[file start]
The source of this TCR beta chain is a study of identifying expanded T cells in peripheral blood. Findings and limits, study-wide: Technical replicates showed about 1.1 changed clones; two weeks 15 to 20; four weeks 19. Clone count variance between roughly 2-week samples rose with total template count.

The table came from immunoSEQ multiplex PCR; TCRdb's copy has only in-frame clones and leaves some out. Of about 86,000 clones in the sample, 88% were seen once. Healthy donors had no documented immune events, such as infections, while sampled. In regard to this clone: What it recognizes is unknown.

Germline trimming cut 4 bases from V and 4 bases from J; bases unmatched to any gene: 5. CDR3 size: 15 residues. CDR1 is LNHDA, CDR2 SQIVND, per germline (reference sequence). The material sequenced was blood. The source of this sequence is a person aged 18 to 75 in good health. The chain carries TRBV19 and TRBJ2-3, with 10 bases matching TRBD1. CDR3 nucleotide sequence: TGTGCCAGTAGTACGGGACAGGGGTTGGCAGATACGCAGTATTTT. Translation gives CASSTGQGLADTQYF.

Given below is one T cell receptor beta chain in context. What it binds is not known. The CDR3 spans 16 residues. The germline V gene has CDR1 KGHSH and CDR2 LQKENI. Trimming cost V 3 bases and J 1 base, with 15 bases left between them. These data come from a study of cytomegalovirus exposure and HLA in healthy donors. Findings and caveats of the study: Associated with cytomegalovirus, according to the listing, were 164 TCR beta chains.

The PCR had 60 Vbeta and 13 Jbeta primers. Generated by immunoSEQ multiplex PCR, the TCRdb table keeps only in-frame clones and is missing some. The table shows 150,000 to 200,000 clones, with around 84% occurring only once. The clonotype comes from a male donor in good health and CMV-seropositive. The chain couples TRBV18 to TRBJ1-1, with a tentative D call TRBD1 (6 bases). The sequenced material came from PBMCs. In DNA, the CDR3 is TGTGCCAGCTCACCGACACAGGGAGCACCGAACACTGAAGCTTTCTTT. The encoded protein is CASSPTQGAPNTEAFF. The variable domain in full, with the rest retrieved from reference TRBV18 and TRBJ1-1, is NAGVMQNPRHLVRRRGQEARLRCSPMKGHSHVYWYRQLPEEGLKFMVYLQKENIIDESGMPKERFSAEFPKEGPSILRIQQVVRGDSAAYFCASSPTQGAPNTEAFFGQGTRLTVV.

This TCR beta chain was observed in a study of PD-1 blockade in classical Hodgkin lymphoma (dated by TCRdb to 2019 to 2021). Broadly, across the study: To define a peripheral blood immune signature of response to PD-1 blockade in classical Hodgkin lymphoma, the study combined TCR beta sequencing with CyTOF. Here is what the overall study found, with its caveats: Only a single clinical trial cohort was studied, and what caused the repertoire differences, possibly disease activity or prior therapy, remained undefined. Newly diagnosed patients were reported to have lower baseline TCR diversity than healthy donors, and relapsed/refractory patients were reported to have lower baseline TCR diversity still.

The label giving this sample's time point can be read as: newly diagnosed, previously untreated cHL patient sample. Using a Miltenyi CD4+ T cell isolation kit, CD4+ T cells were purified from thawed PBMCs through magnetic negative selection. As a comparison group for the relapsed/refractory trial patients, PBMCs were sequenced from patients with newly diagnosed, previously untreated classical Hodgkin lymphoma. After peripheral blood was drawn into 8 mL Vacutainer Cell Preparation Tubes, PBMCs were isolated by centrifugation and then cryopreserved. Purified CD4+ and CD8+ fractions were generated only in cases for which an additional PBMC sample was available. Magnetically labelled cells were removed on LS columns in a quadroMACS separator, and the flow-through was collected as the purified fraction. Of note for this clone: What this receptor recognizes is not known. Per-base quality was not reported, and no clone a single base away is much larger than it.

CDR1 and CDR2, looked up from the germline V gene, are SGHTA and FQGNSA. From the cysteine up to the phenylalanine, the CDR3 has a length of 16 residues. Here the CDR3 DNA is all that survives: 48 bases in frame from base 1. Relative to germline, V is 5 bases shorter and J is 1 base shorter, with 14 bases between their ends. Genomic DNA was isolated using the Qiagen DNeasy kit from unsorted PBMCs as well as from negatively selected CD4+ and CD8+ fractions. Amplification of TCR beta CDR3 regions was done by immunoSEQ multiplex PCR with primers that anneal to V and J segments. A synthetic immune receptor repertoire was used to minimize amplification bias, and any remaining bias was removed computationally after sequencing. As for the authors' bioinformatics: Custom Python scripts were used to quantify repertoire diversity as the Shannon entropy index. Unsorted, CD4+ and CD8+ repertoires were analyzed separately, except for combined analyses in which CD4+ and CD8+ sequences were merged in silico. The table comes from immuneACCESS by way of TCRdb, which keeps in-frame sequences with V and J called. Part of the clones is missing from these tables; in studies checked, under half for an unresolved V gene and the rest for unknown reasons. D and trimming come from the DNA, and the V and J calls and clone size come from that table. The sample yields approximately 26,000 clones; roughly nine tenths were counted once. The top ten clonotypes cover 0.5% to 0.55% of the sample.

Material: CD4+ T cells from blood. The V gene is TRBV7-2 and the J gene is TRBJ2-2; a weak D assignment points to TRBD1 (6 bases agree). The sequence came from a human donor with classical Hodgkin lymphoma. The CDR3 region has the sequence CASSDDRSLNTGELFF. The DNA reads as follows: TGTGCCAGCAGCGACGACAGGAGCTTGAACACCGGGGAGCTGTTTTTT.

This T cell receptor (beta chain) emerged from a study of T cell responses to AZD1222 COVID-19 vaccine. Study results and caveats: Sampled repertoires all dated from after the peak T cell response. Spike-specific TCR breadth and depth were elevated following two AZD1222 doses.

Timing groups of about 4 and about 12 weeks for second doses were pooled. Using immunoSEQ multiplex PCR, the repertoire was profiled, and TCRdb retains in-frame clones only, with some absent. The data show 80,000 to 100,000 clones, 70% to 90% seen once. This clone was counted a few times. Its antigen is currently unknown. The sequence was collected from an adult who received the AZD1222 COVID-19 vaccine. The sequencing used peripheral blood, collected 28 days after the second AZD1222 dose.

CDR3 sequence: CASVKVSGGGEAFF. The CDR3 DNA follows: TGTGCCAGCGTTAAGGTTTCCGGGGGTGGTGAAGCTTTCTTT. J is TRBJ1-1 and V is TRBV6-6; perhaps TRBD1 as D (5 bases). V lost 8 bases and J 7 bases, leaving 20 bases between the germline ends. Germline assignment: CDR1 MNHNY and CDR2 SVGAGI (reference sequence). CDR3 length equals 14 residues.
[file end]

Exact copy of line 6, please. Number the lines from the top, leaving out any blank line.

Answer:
This TCR beta chain was observed in a study of PD-1 blockade in classical Hodgkin lymphoma (dated by TCRdb to 2019 to 2021). Broadly, across the study: To define a peripheral blood immune signature of response to PD-1 blockade in classical Hodgkin lymphoma, the study combined TCR beta sequencing with CyTOF. Here is what the overall study found, with its caveats: Only a single clinical trial cohort was studied, and what caused the repertoire differences, possibly disease activity or prior therapy, remained undefined. Newly diagnosed patients were reported to have lower baseline TCR diversity than healthy donors, and relapsed/refractory patients were reported to have lower baseline TCR diversity still.